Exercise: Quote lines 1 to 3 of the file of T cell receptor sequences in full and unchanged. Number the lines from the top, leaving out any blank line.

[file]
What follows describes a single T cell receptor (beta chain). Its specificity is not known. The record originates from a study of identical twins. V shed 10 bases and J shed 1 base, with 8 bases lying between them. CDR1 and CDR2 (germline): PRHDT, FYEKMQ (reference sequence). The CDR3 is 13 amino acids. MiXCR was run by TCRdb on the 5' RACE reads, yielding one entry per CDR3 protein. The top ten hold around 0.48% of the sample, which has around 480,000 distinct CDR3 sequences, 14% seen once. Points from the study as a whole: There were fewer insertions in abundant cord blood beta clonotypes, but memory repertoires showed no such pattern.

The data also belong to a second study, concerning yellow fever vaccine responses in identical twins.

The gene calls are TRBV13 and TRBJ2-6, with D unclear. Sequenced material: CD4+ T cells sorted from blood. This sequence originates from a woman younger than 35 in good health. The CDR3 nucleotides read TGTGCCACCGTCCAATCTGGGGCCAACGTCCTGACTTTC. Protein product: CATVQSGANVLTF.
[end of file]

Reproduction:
What follows describes a single T cell receptor (beta chain). Its specificity is not known. The record originates from a study of identical twins. V shed 10 bases and J shed 1 base, with 8 bases lying between them. CDR1 and CDR2 (germline): PRHDT, FYEKMQ (reference sequence). The CDR3 is 13 amino acids. MiXCR was run by TCRdb on the 5' RACE reads, yielding one entry per CDR3 protein. The top ten hold around 0.48% of the sample, which has around 480,000 distinct CDR3 sequences, 14% seen once. Points from the study as a whole: There were fewer insertions in abundant cord blood beta clonotypes, but memory repertoires showed no such pattern.

The data also belong to a second study, concerning yellow fever vaccine responses in identical twins.

The gene calls are TRBV13 and TRBJ2-6, with D unclear. Sequenced material: CD4+ T cells sorted from blood. This sequence originates from a woman younger than 35 in good health. The CDR3 nucleotides read TGTGCCACCGTCCAATCTGGGGCCAACGTCCTGACTTTC. Protein product: CATVQSGANVLTF.